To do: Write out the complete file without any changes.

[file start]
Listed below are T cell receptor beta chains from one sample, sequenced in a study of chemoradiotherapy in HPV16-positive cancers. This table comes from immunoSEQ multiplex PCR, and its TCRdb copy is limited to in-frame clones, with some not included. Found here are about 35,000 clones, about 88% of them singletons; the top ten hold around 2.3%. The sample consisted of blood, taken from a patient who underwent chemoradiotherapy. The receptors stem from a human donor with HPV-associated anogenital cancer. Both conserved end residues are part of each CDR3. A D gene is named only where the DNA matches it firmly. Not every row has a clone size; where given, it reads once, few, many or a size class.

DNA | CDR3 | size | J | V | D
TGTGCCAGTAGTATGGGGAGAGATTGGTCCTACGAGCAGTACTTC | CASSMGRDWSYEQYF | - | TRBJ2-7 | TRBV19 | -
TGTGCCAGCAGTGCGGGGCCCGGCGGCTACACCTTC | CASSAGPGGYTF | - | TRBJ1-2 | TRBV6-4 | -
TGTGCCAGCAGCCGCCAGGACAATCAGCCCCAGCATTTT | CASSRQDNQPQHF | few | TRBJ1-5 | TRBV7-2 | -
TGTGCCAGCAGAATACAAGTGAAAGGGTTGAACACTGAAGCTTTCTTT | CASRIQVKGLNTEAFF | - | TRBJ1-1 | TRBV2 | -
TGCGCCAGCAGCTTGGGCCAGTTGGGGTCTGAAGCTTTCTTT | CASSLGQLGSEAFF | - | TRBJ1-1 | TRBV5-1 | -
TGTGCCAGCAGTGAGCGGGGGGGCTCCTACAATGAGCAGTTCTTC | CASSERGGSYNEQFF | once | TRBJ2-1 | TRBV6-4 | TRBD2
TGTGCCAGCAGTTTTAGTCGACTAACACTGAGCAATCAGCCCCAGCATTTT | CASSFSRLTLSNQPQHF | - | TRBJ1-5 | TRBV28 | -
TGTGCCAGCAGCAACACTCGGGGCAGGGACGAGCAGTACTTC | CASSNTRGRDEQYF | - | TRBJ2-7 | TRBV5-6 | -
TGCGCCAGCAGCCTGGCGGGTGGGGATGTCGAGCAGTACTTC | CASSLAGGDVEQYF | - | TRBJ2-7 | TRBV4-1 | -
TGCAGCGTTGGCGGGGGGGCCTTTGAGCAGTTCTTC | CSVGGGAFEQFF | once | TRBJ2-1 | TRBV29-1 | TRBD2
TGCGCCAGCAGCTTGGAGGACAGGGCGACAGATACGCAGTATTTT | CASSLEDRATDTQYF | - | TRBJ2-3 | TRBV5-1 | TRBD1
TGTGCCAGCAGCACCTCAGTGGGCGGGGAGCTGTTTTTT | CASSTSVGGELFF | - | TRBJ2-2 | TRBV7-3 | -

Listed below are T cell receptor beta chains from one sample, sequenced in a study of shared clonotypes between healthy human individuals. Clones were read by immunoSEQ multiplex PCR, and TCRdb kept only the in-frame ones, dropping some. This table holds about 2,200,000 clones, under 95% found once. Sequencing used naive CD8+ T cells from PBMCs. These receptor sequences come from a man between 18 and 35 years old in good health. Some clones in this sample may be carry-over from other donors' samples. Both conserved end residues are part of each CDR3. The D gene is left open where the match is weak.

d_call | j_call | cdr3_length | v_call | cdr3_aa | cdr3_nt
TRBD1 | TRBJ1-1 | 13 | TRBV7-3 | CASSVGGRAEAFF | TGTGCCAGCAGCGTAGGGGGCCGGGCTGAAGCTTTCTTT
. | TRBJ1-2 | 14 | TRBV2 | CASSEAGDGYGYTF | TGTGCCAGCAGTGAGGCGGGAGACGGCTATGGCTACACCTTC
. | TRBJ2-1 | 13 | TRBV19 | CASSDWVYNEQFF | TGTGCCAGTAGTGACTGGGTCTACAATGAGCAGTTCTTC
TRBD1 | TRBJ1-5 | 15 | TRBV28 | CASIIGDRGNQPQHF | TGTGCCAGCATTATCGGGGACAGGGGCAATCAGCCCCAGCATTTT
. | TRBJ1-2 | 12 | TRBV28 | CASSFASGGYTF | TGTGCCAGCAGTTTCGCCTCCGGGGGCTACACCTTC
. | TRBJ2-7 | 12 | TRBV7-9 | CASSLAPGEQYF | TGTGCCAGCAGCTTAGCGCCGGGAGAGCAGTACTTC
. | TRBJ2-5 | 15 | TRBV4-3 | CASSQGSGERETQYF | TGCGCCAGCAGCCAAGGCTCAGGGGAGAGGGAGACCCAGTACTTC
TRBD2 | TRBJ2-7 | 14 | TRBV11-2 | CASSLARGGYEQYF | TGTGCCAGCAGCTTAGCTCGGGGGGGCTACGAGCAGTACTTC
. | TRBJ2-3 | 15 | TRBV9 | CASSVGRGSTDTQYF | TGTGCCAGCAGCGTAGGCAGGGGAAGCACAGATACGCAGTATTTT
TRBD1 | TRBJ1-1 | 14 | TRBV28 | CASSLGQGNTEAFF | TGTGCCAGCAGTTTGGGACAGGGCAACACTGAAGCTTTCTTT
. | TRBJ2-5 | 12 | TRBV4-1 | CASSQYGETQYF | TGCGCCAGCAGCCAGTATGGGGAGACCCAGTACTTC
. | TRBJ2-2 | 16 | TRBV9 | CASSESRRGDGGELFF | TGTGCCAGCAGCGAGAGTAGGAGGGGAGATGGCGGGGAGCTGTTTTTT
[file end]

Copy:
Listed below are T cell receptor beta chains from one sample, sequenced in a study of chemoradiotherapy in HPV16-positive cancers. This table comes from immunoSEQ multiplex PCR, and its TCRdb copy is limited to in-frame clones, with some not included. Found here are about 35,000 clones, about 88% of them singletons; the top ten hold around 2.3%. The sample consisted of blood, taken from a patient who underwent chemoradiotherapy. The receptors stem from a human donor with HPV-associated anogenital cancer. Both conserved end residues are part of each CDR3. A D gene is named only where the DNA matches it firmly. Not every row has a clone size; where given, it reads once, few, many or a size class.

DNA | CDR3 | size | J | V | D
TGTGCCAGTAGTATGGGGAGAGATTGGTCCTACGAGCAGTACTTC | CASSMGRDWSYEQYF | - | TRBJ2-7 | TRBV19 | -
TGTGCCAGCAGTGCGGGGCCCGGCGGCTACACCTTC | CASSAGPGGYTF | - | TRBJ1-2 | TRBV6-4 | -
TGTGCCAGCAGCCGCCAGGACAATCAGCCCCAGCATTTT | CASSRQDNQPQHF | few | TRBJ1-5 | TRBV7-2 | -
TGTGCCAGCAGAATACAAGTGAAAGGGTTGAACACTGAAGCTTTCTTT | CASRIQVKGLNTEAFF | - | TRBJ1-1 | TRBV2 | -
TGCGCCAGCAGCTTGGGCCAGTTGGGGTCTGAAGCTTTCTTT | CASSLGQLGSEAFF | - | TRBJ1-1 | TRBV5-1 | -
TGTGCCAGCAGTGAGCGGGGGGGCTCCTACAATGAGCAGTTCTTC | CASSERGGSYNEQFF | once | TRBJ2-1 | TRBV6-4 | TRBD2
TGTGCCAGCAGTTTTAGTCGACTAACACTGAGCAATCAGCCCCAGCATTTT | CASSFSRLTLSNQPQHF | - | TRBJ1-5 | TRBV28 | -
TGTGCCAGCAGCAACACTCGGGGCAGGGACGAGCAGTACTTC | CASSNTRGRDEQYF | - | TRBJ2-7 | TRBV5-6 | -
TGCGCCAGCAGCCTGGCGGGTGGGGATGTCGAGCAGTACTTC | CASSLAGGDVEQYF | - | TRBJ2-7 | TRBV4-1 | -
TGCAGCGTTGGCGGGGGGGCCTTTGAGCAGTTCTTC | CSVGGGAFEQFF | once | TRBJ2-1 | TRBV29-1 | TRBD2
TGCGCCAGCAGCTTGGAGGACAGGGCGACAGATACGCAGTATTTT | CASSLEDRATDTQYF | - | TRBJ2-3 | TRBV5-1 | TRBD1
TGTGCCAGCAGCACCTCAGTGGGCGGGGAGCTGTTTTTT | CASSTSVGGELFF | - | TRBJ2-2 | TRBV7-3 | -

Listed below are T cell receptor beta chains from one sample, sequenced in a study of shared clonotypes between healthy human individuals. Clones were read by immunoSEQ multiplex PCR, and TCRdb kept only the in-frame ones, dropping some. This table holds about 2,200,000 clones, under 95% found once. Sequencing used naive CD8+ T cells from PBMCs. These receptor sequences come from a man between 18 and 35 years old in good health. Some clones in this sample may be carry-over from other donors' samples. Both conserved end residues are part of each CDR3. The D gene is left open where the match is weak.

d_call | j_call | cdr3_length | v_call | cdr3_aa | cdr3_nt
TRBD1 | TRBJ1-1 | 13 | TRBV7-3 | CASSVGGRAEAFF | TGTGCCAGCAGCGTAGGGGGCCGGGCTGAAGCTTTCTTT
. | TRBJ1-2 | 14 | TRBV2 | CASSEAGDGYGYTF | TGTGCCAGCAGTGAGGCGGGAGACGGCTATGGCTACACCTTC
. | TRBJ2-1 | 13 | TRBV19 | CASSDWVYNEQFF | TGTGCCAGTAGTGACTGGGTCTACAATGAGCAGTTCTTC
TRBD1 | TRBJ1-5 | 15 | TRBV28 | CASIIGDRGNQPQHF | TGTGCCAGCATTATCGGGGACAGGGGCAATCAGCCCCAGCATTTT
. | TRBJ1-2 | 12 | TRBV28 | CASSFASGGYTF | TGTGCCAGCAGTTTCGCCTCCGGGGGCTACACCTTC
. | TRBJ2-7 | 12 | TRBV7-9 | CASSLAPGEQYF | TGTGCCAGCAGCTTAGCGCCGGGAGAGCAGTACTTC
. | TRBJ2-5 | 15 | TRBV4-3 | CASSQGSGERETQYF | TGCGCCAGCAGCCAAGGCTCAGGGGAGAGGGAGACCCAGTACTTC
TRBD2 | TRBJ2-7 | 14 | TRBV11-2 | CASSLARGGYEQYF | TGTGCCAGCAGCTTAGCTCGGGGGGGCTACGAGCAGTACTTC
. | TRBJ2-3 | 15 | TRBV9 | CASSVGRGSTDTQYF | TGTGCCAGCAGCGTAGGCAGGGGAAGCACAGATACGCAGTATTTT
TRBD1 | TRBJ1-1 | 14 | TRBV28 | CASSLGQGNTEAFF | TGTGCCAGCAGTTTGGGACAGGGCAACACTGAAGCTTTCTTT
. | TRBJ2-5 | 12 | TRBV4-1 | CASSQYGETQYF | TGCGCCAGCAGCCAGTATGGGGAGACCCAGTACTTC
. | TRBJ2-2 | 16 | TRBV9 | CASSESRRGDGGELFF | TGTGCCAGCAGCGAGAGTAGGAGGGGAGATGGCGGGGAGCTGTTTTTT